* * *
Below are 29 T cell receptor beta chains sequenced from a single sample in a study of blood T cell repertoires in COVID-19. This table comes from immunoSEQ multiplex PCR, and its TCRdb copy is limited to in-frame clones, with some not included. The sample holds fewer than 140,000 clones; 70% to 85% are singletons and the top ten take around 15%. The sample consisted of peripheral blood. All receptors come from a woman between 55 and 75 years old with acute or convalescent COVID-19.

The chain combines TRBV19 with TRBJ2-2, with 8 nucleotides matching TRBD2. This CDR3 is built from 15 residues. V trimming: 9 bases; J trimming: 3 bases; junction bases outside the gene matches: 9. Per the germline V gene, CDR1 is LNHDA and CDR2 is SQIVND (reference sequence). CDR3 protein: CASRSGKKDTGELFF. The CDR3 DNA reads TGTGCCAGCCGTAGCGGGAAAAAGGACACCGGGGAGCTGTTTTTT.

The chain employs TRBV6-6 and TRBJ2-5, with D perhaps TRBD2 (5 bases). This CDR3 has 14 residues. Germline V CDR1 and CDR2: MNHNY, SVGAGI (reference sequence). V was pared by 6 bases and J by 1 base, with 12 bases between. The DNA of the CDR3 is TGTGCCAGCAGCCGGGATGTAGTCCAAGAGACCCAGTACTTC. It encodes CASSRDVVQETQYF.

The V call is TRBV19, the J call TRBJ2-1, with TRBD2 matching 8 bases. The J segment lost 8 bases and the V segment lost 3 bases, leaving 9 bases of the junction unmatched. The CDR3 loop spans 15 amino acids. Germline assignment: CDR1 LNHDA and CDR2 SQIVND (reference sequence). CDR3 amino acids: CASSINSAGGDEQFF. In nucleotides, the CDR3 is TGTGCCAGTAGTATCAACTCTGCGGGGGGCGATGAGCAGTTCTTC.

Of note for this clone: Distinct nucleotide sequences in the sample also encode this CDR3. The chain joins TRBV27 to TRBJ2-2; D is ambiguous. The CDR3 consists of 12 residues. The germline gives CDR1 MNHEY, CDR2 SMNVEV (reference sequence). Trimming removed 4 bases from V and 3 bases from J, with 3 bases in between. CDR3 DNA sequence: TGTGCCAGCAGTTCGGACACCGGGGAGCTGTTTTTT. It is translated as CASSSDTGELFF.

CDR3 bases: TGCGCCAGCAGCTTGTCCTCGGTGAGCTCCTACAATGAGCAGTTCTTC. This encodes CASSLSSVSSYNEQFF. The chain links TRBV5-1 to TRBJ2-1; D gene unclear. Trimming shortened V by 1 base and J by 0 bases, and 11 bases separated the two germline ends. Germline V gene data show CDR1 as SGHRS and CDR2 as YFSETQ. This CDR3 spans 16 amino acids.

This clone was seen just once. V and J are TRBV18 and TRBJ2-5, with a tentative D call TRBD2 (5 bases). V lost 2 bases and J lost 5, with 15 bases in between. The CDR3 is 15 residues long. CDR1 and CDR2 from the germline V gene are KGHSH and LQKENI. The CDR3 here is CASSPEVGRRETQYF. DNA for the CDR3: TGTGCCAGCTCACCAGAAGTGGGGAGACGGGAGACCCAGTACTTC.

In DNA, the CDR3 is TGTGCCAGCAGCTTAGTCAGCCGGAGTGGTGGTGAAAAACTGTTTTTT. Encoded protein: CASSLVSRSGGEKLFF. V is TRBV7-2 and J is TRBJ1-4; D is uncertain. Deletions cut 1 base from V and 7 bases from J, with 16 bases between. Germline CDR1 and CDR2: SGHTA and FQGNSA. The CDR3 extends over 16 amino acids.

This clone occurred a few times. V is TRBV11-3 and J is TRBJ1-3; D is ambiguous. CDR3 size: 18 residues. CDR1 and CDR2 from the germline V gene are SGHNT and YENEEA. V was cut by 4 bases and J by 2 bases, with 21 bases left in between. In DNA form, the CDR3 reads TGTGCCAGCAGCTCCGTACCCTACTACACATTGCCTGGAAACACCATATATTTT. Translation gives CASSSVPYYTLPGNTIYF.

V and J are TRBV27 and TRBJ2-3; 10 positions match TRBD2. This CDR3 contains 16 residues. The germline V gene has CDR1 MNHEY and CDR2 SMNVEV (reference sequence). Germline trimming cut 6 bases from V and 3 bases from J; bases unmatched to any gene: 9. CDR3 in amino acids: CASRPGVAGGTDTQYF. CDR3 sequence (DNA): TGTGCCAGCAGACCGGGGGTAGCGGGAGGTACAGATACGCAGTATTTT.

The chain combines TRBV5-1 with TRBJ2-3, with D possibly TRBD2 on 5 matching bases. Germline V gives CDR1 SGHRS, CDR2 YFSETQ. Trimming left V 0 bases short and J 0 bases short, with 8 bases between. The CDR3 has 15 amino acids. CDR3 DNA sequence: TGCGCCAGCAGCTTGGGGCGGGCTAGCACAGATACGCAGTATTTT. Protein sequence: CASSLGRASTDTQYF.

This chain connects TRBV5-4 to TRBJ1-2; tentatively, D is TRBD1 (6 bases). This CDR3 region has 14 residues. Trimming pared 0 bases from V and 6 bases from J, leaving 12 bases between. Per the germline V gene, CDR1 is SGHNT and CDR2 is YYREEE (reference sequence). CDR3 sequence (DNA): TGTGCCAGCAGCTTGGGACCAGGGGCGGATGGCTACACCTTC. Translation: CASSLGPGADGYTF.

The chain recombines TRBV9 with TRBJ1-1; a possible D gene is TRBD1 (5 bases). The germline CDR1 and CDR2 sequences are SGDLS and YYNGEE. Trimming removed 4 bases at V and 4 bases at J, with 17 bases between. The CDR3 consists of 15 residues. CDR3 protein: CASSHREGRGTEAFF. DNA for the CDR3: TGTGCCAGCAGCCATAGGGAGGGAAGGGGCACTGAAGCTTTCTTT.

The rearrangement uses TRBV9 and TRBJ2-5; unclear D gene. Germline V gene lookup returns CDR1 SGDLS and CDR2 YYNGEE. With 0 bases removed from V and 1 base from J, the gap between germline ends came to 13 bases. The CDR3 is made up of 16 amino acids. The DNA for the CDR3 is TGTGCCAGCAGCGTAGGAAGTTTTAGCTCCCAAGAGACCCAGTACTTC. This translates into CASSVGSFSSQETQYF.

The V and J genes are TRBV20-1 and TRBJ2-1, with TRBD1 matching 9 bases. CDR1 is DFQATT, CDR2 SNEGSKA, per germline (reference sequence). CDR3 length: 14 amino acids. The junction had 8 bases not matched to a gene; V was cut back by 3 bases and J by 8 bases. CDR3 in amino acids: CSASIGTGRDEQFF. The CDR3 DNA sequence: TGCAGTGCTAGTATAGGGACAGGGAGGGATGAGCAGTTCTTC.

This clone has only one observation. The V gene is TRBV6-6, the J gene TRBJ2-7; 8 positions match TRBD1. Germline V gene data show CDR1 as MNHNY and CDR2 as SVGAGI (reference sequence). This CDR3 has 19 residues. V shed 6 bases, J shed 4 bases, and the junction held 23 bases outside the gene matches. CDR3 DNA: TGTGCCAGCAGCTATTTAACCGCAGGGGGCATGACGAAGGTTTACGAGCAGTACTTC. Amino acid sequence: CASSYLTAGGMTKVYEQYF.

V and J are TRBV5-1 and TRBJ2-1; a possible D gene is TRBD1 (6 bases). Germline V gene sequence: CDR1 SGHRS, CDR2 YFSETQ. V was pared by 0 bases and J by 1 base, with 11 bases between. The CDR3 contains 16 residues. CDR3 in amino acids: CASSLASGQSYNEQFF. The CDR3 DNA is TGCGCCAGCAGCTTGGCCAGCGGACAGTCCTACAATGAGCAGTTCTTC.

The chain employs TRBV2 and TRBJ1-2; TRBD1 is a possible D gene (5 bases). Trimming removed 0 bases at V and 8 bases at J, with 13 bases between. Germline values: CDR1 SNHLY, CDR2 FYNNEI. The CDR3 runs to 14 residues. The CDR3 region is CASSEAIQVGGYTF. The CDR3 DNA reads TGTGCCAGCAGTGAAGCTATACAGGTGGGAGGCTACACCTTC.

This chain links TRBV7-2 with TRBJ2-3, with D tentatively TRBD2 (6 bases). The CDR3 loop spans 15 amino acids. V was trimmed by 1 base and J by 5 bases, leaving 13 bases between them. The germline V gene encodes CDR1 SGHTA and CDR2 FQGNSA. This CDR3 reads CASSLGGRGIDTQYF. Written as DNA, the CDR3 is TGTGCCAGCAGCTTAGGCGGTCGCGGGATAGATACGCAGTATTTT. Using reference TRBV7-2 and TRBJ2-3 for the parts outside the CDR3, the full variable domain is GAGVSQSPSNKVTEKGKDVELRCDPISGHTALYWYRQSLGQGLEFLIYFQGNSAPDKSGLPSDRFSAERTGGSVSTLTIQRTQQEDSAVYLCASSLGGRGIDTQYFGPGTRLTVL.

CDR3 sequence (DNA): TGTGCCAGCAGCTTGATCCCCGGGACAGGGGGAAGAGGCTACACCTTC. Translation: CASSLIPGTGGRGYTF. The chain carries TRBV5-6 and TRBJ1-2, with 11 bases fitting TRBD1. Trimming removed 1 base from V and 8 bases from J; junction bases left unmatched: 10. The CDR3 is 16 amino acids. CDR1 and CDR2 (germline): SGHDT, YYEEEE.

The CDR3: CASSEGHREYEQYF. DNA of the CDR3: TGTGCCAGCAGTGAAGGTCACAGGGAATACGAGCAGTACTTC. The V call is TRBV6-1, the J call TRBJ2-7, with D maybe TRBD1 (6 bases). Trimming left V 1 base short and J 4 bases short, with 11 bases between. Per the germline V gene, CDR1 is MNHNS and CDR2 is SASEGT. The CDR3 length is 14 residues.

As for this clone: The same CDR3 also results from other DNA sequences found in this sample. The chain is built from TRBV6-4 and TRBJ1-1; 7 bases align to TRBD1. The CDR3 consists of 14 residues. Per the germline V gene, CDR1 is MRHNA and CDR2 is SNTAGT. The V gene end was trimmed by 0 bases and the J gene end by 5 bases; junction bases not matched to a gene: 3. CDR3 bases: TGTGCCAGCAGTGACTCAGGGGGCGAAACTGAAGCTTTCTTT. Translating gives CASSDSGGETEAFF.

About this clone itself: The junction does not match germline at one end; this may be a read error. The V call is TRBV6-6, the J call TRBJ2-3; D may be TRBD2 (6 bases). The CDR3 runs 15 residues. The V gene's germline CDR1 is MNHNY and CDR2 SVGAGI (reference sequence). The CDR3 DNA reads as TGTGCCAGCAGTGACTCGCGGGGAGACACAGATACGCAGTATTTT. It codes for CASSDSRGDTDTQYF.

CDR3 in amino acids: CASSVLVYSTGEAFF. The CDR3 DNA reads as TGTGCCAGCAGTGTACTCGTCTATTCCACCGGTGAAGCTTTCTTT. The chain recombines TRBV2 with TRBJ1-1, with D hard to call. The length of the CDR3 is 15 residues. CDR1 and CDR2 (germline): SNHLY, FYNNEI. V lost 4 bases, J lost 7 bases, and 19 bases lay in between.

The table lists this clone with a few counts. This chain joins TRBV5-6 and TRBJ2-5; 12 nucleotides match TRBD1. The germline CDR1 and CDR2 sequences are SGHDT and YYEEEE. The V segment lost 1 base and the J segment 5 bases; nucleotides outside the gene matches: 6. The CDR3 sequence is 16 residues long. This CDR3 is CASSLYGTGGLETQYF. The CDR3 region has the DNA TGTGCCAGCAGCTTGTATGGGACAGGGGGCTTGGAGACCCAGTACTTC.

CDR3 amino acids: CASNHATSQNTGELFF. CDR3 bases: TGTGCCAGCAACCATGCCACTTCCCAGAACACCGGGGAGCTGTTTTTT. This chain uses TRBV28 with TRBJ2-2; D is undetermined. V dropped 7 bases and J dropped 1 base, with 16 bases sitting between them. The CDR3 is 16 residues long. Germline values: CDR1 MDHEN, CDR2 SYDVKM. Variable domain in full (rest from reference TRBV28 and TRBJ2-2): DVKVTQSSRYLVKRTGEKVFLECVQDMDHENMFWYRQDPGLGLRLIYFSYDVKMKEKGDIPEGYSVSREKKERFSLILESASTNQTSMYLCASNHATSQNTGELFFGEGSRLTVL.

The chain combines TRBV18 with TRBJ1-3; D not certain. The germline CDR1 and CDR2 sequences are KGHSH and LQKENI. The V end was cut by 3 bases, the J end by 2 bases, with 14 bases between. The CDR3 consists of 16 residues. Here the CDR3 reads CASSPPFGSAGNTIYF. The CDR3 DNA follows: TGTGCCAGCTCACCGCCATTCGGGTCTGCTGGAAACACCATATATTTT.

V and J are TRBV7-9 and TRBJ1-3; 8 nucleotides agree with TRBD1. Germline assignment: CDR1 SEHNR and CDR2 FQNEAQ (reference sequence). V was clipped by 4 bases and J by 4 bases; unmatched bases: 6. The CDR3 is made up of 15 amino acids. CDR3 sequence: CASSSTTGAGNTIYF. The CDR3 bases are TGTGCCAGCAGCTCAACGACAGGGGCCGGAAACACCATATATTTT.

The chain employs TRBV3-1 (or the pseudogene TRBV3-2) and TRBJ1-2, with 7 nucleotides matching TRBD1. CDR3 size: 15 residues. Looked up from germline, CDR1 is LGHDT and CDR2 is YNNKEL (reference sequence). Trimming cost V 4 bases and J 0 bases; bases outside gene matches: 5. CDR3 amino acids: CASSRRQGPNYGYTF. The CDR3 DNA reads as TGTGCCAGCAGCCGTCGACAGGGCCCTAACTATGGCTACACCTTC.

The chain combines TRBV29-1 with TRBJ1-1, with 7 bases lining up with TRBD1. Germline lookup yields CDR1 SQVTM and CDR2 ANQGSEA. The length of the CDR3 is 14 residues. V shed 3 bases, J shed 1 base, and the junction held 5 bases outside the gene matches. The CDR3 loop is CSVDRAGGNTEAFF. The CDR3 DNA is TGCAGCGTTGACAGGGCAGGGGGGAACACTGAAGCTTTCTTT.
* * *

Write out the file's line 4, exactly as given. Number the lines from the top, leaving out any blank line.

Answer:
The V call is TRBV19, the J call TRBJ2-1, with TRBD2 matching 8 bases. The J segment lost 8 bases and the V segment lost 3 bases, leaving 9 bases of the junction unmatched. The CDR3 loop spans 15 amino acids. Germline assignment: CDR1 LNHDA and CDR2 SQIVND (reference sequence). CDR3 amino acids: CASSINSAGGDEQFF. In nucleotides, the CDR3 is TGTGCCAGTAGTATCAACTCTGCGGGGGGCGATGAGCAGTTCTTC.